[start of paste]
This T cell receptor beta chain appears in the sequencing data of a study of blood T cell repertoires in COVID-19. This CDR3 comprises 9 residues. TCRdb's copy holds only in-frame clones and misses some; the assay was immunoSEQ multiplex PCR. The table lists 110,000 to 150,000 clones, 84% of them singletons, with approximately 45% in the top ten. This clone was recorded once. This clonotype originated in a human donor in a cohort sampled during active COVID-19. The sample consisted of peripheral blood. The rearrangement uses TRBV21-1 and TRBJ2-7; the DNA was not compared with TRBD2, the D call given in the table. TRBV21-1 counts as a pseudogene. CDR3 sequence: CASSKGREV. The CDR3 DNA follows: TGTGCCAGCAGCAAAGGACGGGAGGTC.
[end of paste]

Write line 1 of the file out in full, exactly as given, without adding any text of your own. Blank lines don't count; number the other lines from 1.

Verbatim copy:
This T cell receptor beta chain appears in the sequencing data of a study of blood T cell repertoires in COVID-19. This CDR3 comprises 9 residues. TCRdb's copy holds only in-frame clones and misses some; the assay was immunoSEQ multiplex PCR. The table lists 110,000 to 150,000 clones, 84% of them singletons, with approximately 45% in the top ten. This clone was recorded once. This clonotype originated in a human donor in a cohort sampled during active COVID-19. The sample consisted of peripheral blood. The rearrangement uses TRBV21-1 and TRBJ2-7; the DNA was not compared with TRBD2, the D call given in the table. TRBV21-1 counts as a pseudogene. CDR3 sequence: CASSKGREV. The CDR3 DNA follows: TGTGCCAGCAGCAAAGGACGGGAGGTC.